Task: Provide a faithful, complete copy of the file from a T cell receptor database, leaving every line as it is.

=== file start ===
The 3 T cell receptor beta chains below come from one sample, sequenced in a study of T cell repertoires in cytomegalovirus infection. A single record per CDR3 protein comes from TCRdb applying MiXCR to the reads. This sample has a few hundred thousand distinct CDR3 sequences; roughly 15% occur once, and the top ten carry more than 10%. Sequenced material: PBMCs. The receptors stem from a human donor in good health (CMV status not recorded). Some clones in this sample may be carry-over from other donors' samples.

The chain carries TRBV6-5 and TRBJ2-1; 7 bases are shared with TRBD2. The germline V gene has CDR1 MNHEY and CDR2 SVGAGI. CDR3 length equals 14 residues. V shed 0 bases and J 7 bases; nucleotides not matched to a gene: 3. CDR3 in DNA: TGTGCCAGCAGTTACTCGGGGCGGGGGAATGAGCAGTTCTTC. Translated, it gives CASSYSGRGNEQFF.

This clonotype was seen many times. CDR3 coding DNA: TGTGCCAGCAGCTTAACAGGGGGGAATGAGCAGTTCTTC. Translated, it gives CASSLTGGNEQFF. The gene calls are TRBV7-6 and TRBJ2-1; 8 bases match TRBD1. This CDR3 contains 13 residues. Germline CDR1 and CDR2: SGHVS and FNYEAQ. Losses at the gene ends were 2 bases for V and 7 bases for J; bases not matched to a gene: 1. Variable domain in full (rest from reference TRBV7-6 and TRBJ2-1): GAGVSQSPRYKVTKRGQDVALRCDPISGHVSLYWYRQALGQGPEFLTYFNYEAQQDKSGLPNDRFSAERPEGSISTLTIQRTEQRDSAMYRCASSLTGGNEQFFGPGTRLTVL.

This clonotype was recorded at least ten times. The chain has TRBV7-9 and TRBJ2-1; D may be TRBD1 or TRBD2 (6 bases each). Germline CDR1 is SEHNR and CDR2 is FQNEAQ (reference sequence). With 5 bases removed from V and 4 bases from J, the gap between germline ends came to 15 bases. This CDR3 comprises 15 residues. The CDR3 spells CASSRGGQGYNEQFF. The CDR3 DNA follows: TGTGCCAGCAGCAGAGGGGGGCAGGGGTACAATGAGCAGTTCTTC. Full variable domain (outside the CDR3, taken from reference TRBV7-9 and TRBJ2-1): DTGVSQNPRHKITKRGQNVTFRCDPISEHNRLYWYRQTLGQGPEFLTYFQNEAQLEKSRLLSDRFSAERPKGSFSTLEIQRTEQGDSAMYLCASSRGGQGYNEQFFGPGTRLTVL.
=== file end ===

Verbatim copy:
The 3 T cell receptor beta chains below come from one sample, sequenced in a study of T cell repertoires in cytomegalovirus infection. A single record per CDR3 protein comes from TCRdb applying MiXCR to the reads. This sample has a few hundred thousand distinct CDR3 sequences; roughly 15% occur once, and the top ten carry more than 10%. Sequenced material: PBMCs. The receptors stem from a human donor in good health (CMV status not recorded). Some clones in this sample may be carry-over from other donors' samples.

The chain carries TRBV6-5 and TRBJ2-1; 7 bases are shared with TRBD2. The germline V gene has CDR1 MNHEY and CDR2 SVGAGI. CDR3 length equals 14 residues. V shed 0 bases and J 7 bases; nucleotides not matched to a gene: 3. CDR3 in DNA: TGTGCCAGCAGTTACTCGGGGCGGGGGAATGAGCAGTTCTTC. Translated, it gives CASSYSGRGNEQFF.

This clonotype was seen many times. CDR3 coding DNA: TGTGCCAGCAGCTTAACAGGGGGGAATGAGCAGTTCTTC. Translated, it gives CASSLTGGNEQFF. The gene calls are TRBV7-6 and TRBJ2-1; 8 bases match TRBD1. This CDR3 contains 13 residues. Germline CDR1 and CDR2: SGHVS and FNYEAQ. Losses at the gene ends were 2 bases for V and 7 bases for J; bases not matched to a gene: 1. Variable domain in full (rest from reference TRBV7-6 and TRBJ2-1): GAGVSQSPRYKVTKRGQDVALRCDPISGHVSLYWYRQALGQGPEFLTYFNYEAQQDKSGLPNDRFSAERPEGSISTLTIQRTEQRDSAMYRCASSLTGGNEQFFGPGTRLTVL.

This clonotype was recorded at least ten times. The chain has TRBV7-9 and TRBJ2-1; D may be TRBD1 or TRBD2 (6 bases each). Germline CDR1 is SEHNR and CDR2 is FQNEAQ (reference sequence). With 5 bases removed from V and 4 bases from J, the gap between germline ends came to 15 bases. This CDR3 comprises 15 residues. The CDR3 spells CASSRGGQGYNEQFF. The CDR3 DNA follows: TGTGCCAGCAGCAGAGGGGGGCAGGGGTACAATGAGCAGTTCTTC. Full variable domain (outside the CDR3, taken from reference TRBV7-9 and TRBJ2-1): DTGVSQNPRHKITKRGQNVTFRCDPISEHNRLYWYRQTLGQGPEFLTYFQNEAQLEKSRLLSDRFSAERPKGSFSTLEIQRTEQGDSAMYLCASSRGGQGYNEQFFGPGTRLTVL.